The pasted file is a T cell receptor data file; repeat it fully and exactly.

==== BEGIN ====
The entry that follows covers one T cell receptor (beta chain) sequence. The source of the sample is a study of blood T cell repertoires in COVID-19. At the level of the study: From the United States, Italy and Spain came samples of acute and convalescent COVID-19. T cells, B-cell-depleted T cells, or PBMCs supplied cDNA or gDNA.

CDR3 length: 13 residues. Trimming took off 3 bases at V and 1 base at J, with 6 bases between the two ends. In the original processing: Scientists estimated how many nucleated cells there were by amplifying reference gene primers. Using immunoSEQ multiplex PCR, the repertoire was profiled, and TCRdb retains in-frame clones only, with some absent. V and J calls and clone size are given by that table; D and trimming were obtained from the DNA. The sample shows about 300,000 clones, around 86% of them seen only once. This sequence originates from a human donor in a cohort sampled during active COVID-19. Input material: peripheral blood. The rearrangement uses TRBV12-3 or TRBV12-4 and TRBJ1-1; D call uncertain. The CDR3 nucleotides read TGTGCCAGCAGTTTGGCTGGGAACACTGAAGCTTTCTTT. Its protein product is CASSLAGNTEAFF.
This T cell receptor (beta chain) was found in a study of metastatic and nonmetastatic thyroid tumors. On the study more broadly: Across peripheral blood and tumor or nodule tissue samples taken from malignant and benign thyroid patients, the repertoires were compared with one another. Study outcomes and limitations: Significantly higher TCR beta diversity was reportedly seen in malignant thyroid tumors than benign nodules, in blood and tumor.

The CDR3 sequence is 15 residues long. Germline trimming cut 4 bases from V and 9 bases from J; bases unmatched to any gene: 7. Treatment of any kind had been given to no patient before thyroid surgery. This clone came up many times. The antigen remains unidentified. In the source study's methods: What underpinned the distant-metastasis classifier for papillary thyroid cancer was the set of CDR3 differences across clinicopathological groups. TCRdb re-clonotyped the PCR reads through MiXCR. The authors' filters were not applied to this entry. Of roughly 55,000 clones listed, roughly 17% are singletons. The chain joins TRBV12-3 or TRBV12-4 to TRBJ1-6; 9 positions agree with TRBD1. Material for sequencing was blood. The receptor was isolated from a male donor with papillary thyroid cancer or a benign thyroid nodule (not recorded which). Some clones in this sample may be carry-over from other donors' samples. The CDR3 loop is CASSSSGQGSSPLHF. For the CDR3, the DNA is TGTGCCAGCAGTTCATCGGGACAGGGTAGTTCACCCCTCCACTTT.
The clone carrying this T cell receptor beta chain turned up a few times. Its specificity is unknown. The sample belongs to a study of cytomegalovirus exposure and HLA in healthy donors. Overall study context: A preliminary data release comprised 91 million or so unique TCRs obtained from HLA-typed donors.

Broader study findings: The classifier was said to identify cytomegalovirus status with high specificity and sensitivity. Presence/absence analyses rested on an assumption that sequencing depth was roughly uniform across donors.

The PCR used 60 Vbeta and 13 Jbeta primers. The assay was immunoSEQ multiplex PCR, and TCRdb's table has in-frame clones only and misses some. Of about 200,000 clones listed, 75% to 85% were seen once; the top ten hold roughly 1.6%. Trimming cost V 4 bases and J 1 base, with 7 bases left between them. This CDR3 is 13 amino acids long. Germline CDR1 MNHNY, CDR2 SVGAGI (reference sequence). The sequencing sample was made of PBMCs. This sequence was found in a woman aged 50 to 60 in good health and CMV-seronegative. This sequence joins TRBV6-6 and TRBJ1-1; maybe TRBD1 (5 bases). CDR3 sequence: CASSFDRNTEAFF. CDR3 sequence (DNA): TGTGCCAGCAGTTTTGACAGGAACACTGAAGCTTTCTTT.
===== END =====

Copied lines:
The entry that follows covers one T cell receptor (beta chain) sequence. The source of the sample is a study of blood T cell repertoires in COVID-19. At the level of the study: From the United States, Italy and Spain came samples of acute and convalescent COVID-19. T cells, B-cell-depleted T cells, or PBMCs supplied cDNA or gDNA.

CDR3 length: 13 residues. Trimming took off 3 bases at V and 1 base at J, with 6 bases between the two ends. In the original processing: Scientists estimated how many nucleated cells there were by amplifying reference gene primers. Using immunoSEQ multiplex PCR, the repertoire was profiled, and TCRdb retains in-frame clones only, with some absent. V and J calls and clone size are given by that table; D and trimming were obtained from the DNA. The sample shows about 300,000 clones, around 86% of them seen only once. This sequence originates from a human donor in a cohort sampled during active COVID-19. Input material: peripheral blood. The rearrangement uses TRBV12-3 or TRBV12-4 and TRBJ1-1; D call uncertain. The CDR3 nucleotides read TGTGCCAGCAGTTTGGCTGGGAACACTGAAGCTTTCTTT. Its protein product is CASSLAGNTEAFF.
This T cell receptor (beta chain) was found in a study of metastatic and nonmetastatic thyroid tumors. On the study more broadly: Across peripheral blood and tumor or nodule tissue samples taken from malignant and benign thyroid patients, the repertoires were compared with one another. Study outcomes and limitations: Significantly higher TCR beta diversity was reportedly seen in malignant thyroid tumors than benign nodules, in blood and tumor.

The CDR3 sequence is 15 residues long. Germline trimming cut 4 bases from V and 9 bases from J; bases unmatched to any gene: 7. Treatment of any kind had been given to no patient before thyroid surgery. This clone came up many times. The antigen remains unidentified. In the source study's methods: What underpinned the distant-metastasis classifier for papillary thyroid cancer was the set of CDR3 differences across clinicopathological groups. TCRdb re-clonotyped the PCR reads through MiXCR. The authors' filters were not applied to this entry. Of roughly 55,000 clones listed, roughly 17% are singletons. The chain joins TRBV12-3 or TRBV12-4 to TRBJ1-6; 9 positions agree with TRBD1. Material for sequencing was blood. The receptor was isolated from a male donor with papillary thyroid cancer or a benign thyroid nodule (not recorded which). Some clones in this sample may be carry-over from other donors' samples. The CDR3 loop is CASSSSGQGSSPLHF. For the CDR3, the DNA is TGTGCCAGCAGTTCATCGGGACAGGGTAGTTCACCCCTCCACTTT.
The clone carrying this T cell receptor beta chain turned up a few times. Its specificity is unknown. The sample belongs to a study of cytomegalovirus exposure and HLA in healthy donors. Overall study context: A preliminary data release comprised 91 million or so unique TCRs obtained from HLA-typed donors.

Broader study findings: The classifier was said to identify cytomegalovirus status with high specificity and sensitivity. Presence/absence analyses rested on an assumption that sequencing depth was roughly uniform across donors.

The PCR used 60 Vbeta and 13 Jbeta primers. The assay was immunoSEQ multiplex PCR, and TCRdb's table has in-frame clones only and misses some. Of about 200,000 clones listed, 75% to 85% were seen once; the top ten hold roughly 1.6%. Trimming cost V 4 bases and J 1 base, with 7 bases left between them. This CDR3 is 13 amino acids long. Germline CDR1 MNHNY, CDR2 SVGAGI (reference sequence). The sequencing sample was made of PBMCs. This sequence was found in a woman aged 50 to 60 in good health and CMV-seronegative. This sequence joins TRBV6-6 and TRBJ1-1; maybe TRBD1 (5 bases). CDR3 sequence: CASSFDRNTEAFF. CDR3 sequence (DNA): TGTGCCAGCAGTTTTGACAGGAACACTGAAGCTTTCTTT.